Saturday, August 4, 2007


This is my latest print. I'll start with the first state, and work up through to the last (although there is a divergence at one point which resulted in two final states, but the difference is subtle; I'll show them both). The image was provided to me via a Daily Kos contribution on ravens in San Fransisco. I contacted the author and received not only permission to use the image, but a higher resolution copy to work from.

This is a reduction cut relief print. For those of you who are not printmakers, this process basically involves removing material from your plate, leaving behind the colour of the paper, and eventually, subsequent ink layers. Once you've finished with the last carving, that's it, you can't do any more prints on this edition, because the block changes after each layer of colour. So generally, you start of printing more than you'll eventually want in the edition, because chances are good that you'll have to use some as a proof, or want to keep some to represent one of the progress states, or you might just muck up something (e.g. registration) and not want to keep that print in the edition.

One of the benefits of the reduction method is that colours build on the paper, rather than being separate from each other (which happens when you're using many plates to achieve multiple colours), sort of like doing washes or glazes in painting. While these inks aren't transparent, they're not strictly opaque, either, so there is subtle interaction of colours in the layering.

This image was carved out of vinyl/rubber block (kind of like Speedball's "SpeedyCut" but cheaper, and consequently, less consistent in quality), and printed on black Stonehenge 245g paper using Speedball water based inks, and hand burnished. The final image dimensions are 7"x4".

So the first state (of which I did keep one, 'cause I kinda like it):

The ink colour is a very pale greenish grey. Note the black colour of the paper shows where I removed material from the original block of vinyl.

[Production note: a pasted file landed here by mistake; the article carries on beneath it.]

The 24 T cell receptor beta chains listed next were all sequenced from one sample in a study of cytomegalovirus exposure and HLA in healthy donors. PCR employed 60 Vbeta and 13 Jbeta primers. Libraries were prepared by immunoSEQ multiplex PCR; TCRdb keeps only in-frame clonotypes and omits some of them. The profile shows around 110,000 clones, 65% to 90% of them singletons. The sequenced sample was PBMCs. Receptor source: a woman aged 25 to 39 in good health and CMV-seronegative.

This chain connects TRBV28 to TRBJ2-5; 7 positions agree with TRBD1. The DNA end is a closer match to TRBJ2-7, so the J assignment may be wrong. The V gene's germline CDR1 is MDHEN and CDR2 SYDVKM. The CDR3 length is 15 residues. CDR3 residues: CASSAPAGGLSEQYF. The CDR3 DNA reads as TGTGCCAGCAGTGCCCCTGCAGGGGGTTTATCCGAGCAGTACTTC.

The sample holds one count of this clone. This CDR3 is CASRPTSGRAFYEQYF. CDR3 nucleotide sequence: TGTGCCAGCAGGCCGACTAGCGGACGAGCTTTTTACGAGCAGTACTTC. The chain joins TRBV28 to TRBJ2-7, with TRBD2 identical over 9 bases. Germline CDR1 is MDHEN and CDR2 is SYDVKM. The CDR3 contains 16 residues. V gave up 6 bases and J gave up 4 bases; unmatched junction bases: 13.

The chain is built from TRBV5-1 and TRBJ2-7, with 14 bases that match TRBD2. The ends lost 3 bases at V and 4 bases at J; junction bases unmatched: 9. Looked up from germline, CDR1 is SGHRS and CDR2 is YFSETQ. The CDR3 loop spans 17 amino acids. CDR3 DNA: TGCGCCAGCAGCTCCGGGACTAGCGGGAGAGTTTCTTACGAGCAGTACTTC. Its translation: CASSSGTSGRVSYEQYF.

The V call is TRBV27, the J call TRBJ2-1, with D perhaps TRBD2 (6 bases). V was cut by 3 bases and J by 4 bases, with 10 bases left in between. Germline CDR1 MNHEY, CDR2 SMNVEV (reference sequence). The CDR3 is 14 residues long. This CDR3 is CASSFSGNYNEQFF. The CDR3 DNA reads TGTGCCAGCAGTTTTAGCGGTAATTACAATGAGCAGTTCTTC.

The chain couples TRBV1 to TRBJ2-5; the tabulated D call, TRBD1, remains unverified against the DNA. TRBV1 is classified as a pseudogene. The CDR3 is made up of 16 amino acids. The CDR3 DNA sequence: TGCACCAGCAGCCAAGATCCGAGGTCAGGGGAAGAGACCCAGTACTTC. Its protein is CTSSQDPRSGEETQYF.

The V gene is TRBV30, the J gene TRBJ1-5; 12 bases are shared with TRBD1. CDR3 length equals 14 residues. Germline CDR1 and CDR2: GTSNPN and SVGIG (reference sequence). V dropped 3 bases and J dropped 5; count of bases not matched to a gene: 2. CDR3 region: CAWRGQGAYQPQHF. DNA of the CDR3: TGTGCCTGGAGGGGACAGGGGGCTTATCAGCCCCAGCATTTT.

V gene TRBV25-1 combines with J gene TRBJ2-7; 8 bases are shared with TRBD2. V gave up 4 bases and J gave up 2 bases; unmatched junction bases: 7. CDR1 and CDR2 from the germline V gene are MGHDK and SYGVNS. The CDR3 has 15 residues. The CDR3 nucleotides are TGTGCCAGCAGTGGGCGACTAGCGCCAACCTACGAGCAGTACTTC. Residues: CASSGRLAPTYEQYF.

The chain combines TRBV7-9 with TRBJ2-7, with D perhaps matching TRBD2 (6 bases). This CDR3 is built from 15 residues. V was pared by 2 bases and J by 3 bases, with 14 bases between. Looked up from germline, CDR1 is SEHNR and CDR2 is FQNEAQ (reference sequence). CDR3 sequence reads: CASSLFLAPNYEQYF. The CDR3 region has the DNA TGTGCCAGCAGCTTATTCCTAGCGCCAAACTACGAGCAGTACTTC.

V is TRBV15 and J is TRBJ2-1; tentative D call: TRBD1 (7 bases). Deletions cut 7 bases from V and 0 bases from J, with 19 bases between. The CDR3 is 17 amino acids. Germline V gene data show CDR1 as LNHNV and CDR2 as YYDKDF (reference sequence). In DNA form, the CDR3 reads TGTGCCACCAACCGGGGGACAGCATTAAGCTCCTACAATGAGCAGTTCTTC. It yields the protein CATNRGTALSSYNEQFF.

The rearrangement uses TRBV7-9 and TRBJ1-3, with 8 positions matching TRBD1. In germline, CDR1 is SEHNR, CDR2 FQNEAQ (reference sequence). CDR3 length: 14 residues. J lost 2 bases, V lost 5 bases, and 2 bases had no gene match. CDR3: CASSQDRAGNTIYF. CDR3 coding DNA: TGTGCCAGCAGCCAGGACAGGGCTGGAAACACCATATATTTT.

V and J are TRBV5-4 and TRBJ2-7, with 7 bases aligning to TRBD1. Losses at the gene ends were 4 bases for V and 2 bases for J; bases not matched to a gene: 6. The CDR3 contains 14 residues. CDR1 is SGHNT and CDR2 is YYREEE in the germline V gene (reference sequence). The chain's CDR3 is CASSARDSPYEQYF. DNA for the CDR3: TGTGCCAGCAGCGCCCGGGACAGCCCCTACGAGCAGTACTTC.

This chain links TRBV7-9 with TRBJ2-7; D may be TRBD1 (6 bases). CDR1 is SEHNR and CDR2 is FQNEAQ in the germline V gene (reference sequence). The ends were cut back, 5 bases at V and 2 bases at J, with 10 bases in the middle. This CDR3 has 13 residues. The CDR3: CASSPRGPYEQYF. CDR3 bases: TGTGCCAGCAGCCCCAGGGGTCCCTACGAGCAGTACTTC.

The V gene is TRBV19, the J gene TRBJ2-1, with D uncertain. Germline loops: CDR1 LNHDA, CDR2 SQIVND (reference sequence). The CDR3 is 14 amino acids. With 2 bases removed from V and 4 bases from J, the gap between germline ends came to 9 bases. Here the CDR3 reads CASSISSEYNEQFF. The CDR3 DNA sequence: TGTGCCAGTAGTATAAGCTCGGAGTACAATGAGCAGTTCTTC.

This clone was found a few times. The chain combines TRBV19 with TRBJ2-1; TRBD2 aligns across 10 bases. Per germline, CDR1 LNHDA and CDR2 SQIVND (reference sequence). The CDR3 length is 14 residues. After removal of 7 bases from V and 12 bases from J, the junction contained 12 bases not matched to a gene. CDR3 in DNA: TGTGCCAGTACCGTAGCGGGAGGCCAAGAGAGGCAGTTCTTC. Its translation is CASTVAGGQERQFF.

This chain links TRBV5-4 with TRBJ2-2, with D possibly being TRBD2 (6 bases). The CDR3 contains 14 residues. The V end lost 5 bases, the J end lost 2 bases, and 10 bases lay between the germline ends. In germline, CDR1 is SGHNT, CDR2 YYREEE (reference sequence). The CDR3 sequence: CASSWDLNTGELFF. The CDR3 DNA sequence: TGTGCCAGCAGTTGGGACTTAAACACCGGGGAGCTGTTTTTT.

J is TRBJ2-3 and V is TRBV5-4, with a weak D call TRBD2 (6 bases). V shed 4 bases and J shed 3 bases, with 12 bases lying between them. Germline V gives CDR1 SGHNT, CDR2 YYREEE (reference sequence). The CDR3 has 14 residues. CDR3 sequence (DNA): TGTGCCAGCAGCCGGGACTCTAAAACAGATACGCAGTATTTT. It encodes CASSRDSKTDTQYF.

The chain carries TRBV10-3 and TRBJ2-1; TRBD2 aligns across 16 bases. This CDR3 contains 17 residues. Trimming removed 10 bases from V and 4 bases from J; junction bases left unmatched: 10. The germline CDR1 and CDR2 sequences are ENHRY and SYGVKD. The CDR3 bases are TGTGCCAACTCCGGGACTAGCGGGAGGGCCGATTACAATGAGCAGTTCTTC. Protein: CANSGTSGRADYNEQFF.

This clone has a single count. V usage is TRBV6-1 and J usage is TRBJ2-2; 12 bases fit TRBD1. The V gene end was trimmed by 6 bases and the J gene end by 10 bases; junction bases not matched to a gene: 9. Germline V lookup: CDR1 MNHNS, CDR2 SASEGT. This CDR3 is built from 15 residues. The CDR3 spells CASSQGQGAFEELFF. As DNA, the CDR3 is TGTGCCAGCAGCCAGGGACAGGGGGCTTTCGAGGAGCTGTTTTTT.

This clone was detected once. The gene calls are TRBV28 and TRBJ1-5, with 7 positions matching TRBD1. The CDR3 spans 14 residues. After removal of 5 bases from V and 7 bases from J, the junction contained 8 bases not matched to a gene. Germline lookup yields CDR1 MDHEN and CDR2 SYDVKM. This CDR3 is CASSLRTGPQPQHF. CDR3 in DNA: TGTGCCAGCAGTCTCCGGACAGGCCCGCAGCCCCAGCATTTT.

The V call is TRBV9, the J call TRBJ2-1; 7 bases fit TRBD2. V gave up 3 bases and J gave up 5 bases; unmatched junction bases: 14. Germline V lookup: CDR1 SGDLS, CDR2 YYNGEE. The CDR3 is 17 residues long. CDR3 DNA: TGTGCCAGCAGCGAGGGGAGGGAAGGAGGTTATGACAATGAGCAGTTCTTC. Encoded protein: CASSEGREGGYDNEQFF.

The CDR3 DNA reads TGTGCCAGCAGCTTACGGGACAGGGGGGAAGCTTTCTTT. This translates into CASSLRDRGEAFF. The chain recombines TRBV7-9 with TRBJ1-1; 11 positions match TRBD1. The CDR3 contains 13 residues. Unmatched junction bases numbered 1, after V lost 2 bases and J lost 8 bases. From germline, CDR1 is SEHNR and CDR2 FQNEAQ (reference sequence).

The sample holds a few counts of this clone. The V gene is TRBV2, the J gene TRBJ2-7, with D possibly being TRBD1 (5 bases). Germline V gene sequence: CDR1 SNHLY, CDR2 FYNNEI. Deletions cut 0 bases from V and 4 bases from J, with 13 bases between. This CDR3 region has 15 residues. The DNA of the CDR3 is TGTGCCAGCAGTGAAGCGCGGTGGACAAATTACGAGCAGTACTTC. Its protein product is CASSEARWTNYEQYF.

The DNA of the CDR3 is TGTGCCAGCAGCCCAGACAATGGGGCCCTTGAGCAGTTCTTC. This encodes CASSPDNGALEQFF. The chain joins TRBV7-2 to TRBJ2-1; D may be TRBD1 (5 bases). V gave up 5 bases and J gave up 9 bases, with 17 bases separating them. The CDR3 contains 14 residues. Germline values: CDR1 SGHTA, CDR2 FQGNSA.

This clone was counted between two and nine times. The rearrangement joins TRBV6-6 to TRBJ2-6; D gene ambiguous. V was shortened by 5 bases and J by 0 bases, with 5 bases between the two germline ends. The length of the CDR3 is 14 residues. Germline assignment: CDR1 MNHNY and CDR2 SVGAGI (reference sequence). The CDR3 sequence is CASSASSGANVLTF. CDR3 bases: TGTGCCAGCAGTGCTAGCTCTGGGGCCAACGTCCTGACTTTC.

Next state:

The gradations are achieved by a technique using the brayer (roller) to blend the inks together before applying them to the paper. I first brayered on the mid-value grey blue, and the light value mauvy pink, then did a rainbow roll of the two to merge them together. Notice how strongly the words on the road sign leap out at you still? Well, that really bothered me, so here's the modification (and final version for this state):

Next, I carved away almost the entire background, and wanted to provide a uniform mid-value for the signs. At the top of the image, I did a faded roll (kind of like rainbow, but instead of a second colour, I just carefully feathered out the ink to almost, but not quite, the edge of the brayer) with a darker indigo colour and got the third state:

You think I would have learned from the second state above that clearly cut words REALLY draw the viewer's eye (i.e. the stop sign).

Nope! Had to print it first then smack my head, do a little more carving and got the final version (although, looking at the digital image, it isn't quite as bad as it was in real life; trust me, it was worth fiddling with). Here's the slightly alternate final based on the first version of the second state. Note that the lettering on both signs is now sufficiently obscured to not draw the eye too much.

So I didn't really need to obscure it for the second state, but I actually like the bit of light value in the final version, which is this one:

I realize the reproduction of these isn't brilliant, everything is actually a little lighter and clearer in real life, but you get the idea. Enjoy!

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